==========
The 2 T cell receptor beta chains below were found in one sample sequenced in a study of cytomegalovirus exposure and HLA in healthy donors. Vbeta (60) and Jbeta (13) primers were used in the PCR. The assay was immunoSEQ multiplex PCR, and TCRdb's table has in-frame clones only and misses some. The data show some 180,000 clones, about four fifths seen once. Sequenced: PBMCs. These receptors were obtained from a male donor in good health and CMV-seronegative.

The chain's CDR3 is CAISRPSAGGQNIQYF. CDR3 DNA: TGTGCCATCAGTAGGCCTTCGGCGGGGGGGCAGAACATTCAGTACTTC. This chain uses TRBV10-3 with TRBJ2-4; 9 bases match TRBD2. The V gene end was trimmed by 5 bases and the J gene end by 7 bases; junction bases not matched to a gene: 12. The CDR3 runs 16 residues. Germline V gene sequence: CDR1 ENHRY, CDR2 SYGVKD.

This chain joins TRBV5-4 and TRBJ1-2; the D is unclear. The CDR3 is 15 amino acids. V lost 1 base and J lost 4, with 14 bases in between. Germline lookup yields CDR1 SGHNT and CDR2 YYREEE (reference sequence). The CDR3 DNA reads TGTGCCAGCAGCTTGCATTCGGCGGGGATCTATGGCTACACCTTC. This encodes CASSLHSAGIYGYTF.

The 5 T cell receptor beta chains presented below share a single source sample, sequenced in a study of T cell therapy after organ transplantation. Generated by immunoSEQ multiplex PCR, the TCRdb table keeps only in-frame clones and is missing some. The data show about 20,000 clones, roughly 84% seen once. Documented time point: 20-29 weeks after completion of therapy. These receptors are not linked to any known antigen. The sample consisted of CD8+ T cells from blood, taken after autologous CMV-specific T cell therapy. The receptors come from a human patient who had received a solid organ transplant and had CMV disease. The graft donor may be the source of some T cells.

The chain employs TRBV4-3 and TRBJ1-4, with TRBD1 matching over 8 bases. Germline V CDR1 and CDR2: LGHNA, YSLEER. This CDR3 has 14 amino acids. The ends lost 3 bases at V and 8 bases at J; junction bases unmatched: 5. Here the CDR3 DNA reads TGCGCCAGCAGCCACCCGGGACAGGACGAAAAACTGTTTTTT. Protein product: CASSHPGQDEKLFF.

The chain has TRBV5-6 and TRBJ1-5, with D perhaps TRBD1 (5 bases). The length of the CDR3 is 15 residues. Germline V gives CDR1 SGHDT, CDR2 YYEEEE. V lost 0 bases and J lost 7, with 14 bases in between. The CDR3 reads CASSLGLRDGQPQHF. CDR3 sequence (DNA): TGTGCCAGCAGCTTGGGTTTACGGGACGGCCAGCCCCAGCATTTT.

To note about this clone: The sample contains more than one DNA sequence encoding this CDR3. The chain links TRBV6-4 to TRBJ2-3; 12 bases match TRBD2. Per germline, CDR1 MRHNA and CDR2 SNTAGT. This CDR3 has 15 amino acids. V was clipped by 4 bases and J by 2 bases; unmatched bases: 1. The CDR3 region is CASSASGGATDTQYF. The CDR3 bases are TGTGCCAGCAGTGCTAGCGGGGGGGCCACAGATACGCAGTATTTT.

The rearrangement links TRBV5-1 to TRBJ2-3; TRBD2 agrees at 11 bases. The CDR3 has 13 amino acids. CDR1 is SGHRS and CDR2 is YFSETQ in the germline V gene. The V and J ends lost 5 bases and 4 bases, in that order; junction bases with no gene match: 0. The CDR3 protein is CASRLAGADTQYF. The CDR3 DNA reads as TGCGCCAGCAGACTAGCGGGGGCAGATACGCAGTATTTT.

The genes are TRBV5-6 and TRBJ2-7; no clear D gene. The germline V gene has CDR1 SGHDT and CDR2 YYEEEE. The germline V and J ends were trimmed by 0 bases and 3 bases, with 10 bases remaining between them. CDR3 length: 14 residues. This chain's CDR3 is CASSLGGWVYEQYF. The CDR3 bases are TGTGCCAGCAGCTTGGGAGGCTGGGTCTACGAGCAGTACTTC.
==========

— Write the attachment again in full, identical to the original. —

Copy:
The 2 T cell receptor beta chains below were found in one sample sequenced in a study of cytomegalovirus exposure and HLA in healthy donors. Vbeta (60) and Jbeta (13) primers were used in the PCR. The assay was immunoSEQ multiplex PCR, and TCRdb's table has in-frame clones only and misses some. The data show some 180,000 clones, about four fifths seen once. Sequenced: PBMCs. These receptors were obtained from a male donor in good health and CMV-seronegative.

The chain's CDR3 is CAISRPSAGGQNIQYF. CDR3 DNA: TGTGCCATCAGTAGGCCTTCGGCGGGGGGGCAGAACATTCAGTACTTC. This chain uses TRBV10-3 with TRBJ2-4; 9 bases match TRBD2. The V gene end was trimmed by 5 bases and the J gene end by 7 bases; junction bases not matched to a gene: 12. The CDR3 runs 16 residues. Germline V gene sequence: CDR1 ENHRY, CDR2 SYGVKD.

This chain joins TRBV5-4 and TRBJ1-2; the D is unclear. The CDR3 is 15 amino acids. V lost 1 base and J lost 4, with 14 bases in between. Germline lookup yields CDR1 SGHNT and CDR2 YYREEE (reference sequence). The CDR3 DNA reads TGTGCCAGCAGCTTGCATTCGGCGGGGATCTATGGCTACACCTTC. This encodes CASSLHSAGIYGYTF.

The 5 T cell receptor beta chains presented below share a single source sample, sequenced in a study of T cell therapy after organ transplantation. Generated by immunoSEQ multiplex PCR, the TCRdb table keeps only in-frame clones and is missing some. The data show about 20,000 clones, roughly 84% seen once. Documented time point: 20-29 weeks after completion of therapy. These receptors are not linked to any known antigen. The sample consisted of CD8+ T cells from blood, taken after autologous CMV-specific T cell therapy. The receptors come from a human patient who had received a solid organ transplant and had CMV disease. The graft donor may be the source of some T cells.

The chain employs TRBV4-3 and TRBJ1-4, with TRBD1 matching over 8 bases. Germline V CDR1 and CDR2: LGHNA, YSLEER. This CDR3 has 14 amino acids. The ends lost 3 bases at V and 8 bases at J; junction bases unmatched: 5. Here the CDR3 DNA reads TGCGCCAGCAGCCACCCGGGACAGGACGAAAAACTGTTTTTT. Protein product: CASSHPGQDEKLFF.

The chain has TRBV5-6 and TRBJ1-5, with D perhaps TRBD1 (5 bases). The length of the CDR3 is 15 residues. Germline V gives CDR1 SGHDT, CDR2 YYEEEE. V lost 0 bases and J lost 7, with 14 bases in between. The CDR3 reads CASSLGLRDGQPQHF. CDR3 sequence (DNA): TGTGCCAGCAGCTTGGGTTTACGGGACGGCCAGCCCCAGCATTTT.

To note about this clone: The sample contains more than one DNA sequence encoding this CDR3. The chain links TRBV6-4 to TRBJ2-3; 12 bases match TRBD2. Per germline, CDR1 MRHNA and CDR2 SNTAGT. This CDR3 has 15 amino acids. V was clipped by 4 bases and J by 2 bases; unmatched bases: 1. The CDR3 region is CASSASGGATDTQYF. The CDR3 bases are TGTGCCAGCAGTGCTAGCGGGGGGGCCACAGATACGCAGTATTTT.

The rearrangement links TRBV5-1 to TRBJ2-3; TRBD2 agrees at 11 bases. The CDR3 has 13 amino acids. CDR1 is SGHRS and CDR2 is YFSETQ in the germline V gene. The V and J ends lost 5 bases and 4 bases, in that order; junction bases with no gene match: 0. The CDR3 protein is CASRLAGADTQYF. The CDR3 DNA reads as TGCGCCAGCAGACTAGCGGGGGCAGATACGCAGTATTTT.

The genes are TRBV5-6 and TRBJ2-7; no clear D gene. The germline V gene has CDR1 SGHDT and CDR2 YYEEEE. The germline V and J ends were trimmed by 0 bases and 3 bases, with 10 bases remaining between them. CDR3 length: 14 residues. This chain's CDR3 is CASSLGGWVYEQYF. The CDR3 bases are TGTGCCAGCAGCTTGGGAGGCTGGGTCTACGAGCAGTACTTC.